Five Stats to Understand Christmas in Japan

Less Spending, More One-to-One Time

Author: Man-Chung Cheung

December 21, 2017

Christmas is not an official holiday in Japan, nor a widely observed religious holiday, but it is celebrated nonetheless in its own unique way. Here’s some data that highlights Christmas in Japan.

No. 1: For Many, It’s a Romantic Thing

In much of the Western world, Christmas is primarily a family affair. In Japan, many people see Christmas as an opportunity to spend time with a spouse or partner.

According to a November 2017 survey conducted by Rakuten Research, 45.5% of respondents said they plan to spend time with their significant other. That’s far more than the 25.7% who said they planned to spend time with their children.

Only 7.0% saw Christmas as a day to spend with their parents.

No. 2: It’s Not About the Gifts

The same survey found that the expectation of gifts is hardly universal.

More than one-third said they didn’t particularly want a gift for Christmas. (People in their 20s were more likely to want something, though.)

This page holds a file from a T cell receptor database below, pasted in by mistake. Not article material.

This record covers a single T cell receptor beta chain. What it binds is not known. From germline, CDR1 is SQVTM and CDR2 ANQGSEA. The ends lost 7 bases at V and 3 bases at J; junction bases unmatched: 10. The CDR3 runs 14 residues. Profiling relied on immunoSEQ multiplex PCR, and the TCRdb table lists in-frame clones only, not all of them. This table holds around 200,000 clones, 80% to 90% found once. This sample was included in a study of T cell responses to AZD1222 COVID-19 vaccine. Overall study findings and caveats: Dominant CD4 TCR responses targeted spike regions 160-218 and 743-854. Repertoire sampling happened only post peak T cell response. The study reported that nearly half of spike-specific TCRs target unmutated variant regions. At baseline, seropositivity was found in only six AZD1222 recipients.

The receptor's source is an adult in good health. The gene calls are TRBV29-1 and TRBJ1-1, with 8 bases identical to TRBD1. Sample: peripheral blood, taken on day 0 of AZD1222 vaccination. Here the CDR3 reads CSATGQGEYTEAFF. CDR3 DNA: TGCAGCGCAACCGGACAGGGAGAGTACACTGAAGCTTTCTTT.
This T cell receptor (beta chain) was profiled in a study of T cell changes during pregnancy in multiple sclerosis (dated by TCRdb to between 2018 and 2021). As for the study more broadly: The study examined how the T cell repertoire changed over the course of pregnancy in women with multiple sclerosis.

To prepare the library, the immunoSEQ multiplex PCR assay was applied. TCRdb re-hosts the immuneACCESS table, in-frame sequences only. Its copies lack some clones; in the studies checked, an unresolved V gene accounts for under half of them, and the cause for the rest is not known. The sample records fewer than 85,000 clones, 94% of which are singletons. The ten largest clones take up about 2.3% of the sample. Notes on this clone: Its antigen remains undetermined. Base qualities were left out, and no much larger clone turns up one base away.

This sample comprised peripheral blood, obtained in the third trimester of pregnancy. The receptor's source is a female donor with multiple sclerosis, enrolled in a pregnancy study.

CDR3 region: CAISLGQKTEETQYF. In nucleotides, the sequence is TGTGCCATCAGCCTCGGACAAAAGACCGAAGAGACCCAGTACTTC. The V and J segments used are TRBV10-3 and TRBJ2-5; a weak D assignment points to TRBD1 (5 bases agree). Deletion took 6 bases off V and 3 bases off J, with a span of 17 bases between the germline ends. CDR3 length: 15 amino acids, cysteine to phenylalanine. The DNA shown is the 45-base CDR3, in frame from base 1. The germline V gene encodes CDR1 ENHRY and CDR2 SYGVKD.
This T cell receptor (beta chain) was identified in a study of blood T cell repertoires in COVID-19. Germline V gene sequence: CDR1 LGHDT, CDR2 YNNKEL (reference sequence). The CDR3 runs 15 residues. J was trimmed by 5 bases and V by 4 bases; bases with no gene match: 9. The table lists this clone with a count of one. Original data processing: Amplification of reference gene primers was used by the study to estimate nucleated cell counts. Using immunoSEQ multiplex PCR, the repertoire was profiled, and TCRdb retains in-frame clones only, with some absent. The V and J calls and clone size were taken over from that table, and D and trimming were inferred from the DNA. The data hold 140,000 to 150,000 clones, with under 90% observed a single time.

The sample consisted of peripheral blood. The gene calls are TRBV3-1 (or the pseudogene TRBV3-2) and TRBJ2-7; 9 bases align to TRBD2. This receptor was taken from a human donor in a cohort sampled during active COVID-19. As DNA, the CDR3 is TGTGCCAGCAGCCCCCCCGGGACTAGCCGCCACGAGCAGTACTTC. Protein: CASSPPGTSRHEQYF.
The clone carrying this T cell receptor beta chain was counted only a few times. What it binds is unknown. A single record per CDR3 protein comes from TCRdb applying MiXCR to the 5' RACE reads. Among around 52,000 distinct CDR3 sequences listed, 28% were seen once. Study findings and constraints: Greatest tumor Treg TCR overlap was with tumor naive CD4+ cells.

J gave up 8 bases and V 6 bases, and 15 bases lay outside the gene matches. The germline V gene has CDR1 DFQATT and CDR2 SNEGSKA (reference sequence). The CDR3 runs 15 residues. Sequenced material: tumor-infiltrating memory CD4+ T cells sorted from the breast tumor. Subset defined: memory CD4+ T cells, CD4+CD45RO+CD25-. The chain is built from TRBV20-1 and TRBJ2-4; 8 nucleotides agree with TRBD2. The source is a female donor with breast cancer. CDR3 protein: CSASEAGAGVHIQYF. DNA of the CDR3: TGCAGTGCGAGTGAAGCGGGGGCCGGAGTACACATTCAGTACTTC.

For those who did have a wish, “dining out” was the most common choice, selected by 8.7% of respondents.

No. 3: The Guys Are Picking Up the (Larger) Tab

According to Rakuten, spending on gifts averages about $83. Men on average spend considerably more than women—about $96 vs. $71.

But that spending pales beside American gift budgets. According to the National Retail Federation, US consumers expect to spend more than $578 apiece on gifts this year.

No. 4: You Probably Wouldn’t Be Surprised by Kids’ Wish Lists

A study from toymaker Bandai found that the most-wanted gifts among children in Japan are gaming software (12.5%), plush dolls/action figures (12.0%), toy cars (6.9%), character costumes and wearables (6.6%), and gaming devices (6.6%).

Parents’ shopping lists for their kids weren't all that different, except that the lists included educational toys (10.8%). Other than that, the items parents expected to buy were right in line with the things kids were hoping for.

No. 5: Parents Are Buying More

Kids should be pleased by the Christmas spending trends, Bandai found. According to its survey, parents have increased budgets for kids’ presents to about $65, higher than in previous years.


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